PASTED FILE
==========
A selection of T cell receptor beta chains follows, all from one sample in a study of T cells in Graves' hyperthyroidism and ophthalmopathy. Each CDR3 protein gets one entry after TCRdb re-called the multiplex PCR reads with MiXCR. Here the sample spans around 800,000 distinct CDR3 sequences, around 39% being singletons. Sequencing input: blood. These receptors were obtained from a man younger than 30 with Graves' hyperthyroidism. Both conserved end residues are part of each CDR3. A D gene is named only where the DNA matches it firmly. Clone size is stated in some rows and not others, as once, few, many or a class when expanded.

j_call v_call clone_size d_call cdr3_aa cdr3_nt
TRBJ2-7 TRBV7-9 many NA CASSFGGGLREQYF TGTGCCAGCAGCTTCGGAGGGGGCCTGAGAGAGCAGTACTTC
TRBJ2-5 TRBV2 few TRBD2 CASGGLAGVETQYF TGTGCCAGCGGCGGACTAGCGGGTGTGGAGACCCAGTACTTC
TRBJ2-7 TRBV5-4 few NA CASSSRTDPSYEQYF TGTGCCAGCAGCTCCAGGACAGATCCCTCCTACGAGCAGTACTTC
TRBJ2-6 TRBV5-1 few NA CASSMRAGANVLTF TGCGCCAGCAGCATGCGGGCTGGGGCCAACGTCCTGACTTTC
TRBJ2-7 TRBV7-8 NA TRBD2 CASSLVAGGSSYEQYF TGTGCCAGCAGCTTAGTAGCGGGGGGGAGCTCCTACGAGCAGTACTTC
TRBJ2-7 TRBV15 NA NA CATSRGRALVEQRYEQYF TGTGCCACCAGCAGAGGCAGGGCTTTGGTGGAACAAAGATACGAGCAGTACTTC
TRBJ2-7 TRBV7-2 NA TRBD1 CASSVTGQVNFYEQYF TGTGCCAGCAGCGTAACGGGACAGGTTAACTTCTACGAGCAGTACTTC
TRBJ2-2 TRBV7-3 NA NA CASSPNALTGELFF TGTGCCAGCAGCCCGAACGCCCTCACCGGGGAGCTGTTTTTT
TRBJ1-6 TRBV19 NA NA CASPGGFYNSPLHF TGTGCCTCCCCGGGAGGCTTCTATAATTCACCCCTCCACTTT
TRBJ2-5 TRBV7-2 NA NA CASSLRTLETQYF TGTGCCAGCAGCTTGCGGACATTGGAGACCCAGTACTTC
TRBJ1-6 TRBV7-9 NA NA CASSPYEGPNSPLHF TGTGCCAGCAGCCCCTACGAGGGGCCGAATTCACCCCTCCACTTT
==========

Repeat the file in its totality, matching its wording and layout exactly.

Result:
A selection of T cell receptor beta chains follows, all from one sample in a study of T cells in Graves' hyperthyroidism and ophthalmopathy. Each CDR3 protein gets one entry after TCRdb re-called the multiplex PCR reads with MiXCR. Here the sample spans around 800,000 distinct CDR3 sequences, around 39% being singletons. Sequencing input: blood. These receptors were obtained from a man younger than 30 with Graves' hyperthyroidism. Both conserved end residues are part of each CDR3. A D gene is named only where the DNA matches it firmly. Clone size is stated in some rows and not others, as once, few, many or a class when expanded.

j_call v_call clone_size d_call cdr3_aa cdr3_nt
TRBJ2-7 TRBV7-9 many NA CASSFGGGLREQYF TGTGCCAGCAGCTTCGGAGGGGGCCTGAGAGAGCAGTACTTC
TRBJ2-5 TRBV2 few TRBD2 CASGGLAGVETQYF TGTGCCAGCGGCGGACTAGCGGGTGTGGAGACCCAGTACTTC
TRBJ2-7 TRBV5-4 few NA CASSSRTDPSYEQYF TGTGCCAGCAGCTCCAGGACAGATCCCTCCTACGAGCAGTACTTC
TRBJ2-6 TRBV5-1 few NA CASSMRAGANVLTF TGCGCCAGCAGCATGCGGGCTGGGGCCAACGTCCTGACTTTC
TRBJ2-7 TRBV7-8 NA TRBD2 CASSLVAGGSSYEQYF TGTGCCAGCAGCTTAGTAGCGGGGGGGAGCTCCTACGAGCAGTACTTC
TRBJ2-7 TRBV15 NA NA CATSRGRALVEQRYEQYF TGTGCCACCAGCAGAGGCAGGGCTTTGGTGGAACAAAGATACGAGCAGTACTTC
TRBJ2-7 TRBV7-2 NA TRBD1 CASSVTGQVNFYEQYF TGTGCCAGCAGCGTAACGGGACAGGTTAACTTCTACGAGCAGTACTTC
TRBJ2-2 TRBV7-3 NA NA CASSPNALTGELFF TGTGCCAGCAGCCCGAACGCCCTCACCGGGGAGCTGTTTTTT
TRBJ1-6 TRBV19 NA NA CASPGGFYNSPLHF TGTGCCTCCCCGGGAGGCTTCTATAATTCACCCCTCCACTTT
TRBJ2-5 TRBV7-2 NA NA CASSLRTLETQYF TGTGCCAGCAGCTTGCGGACATTGGAGACCCAGTACTTC
TRBJ1-6 TRBV7-9 NA NA CASSPYEGPNSPLHF TGTGCCAGCAGCCCCTACGAGGGGCCGAATTCACCCCTCCACTTT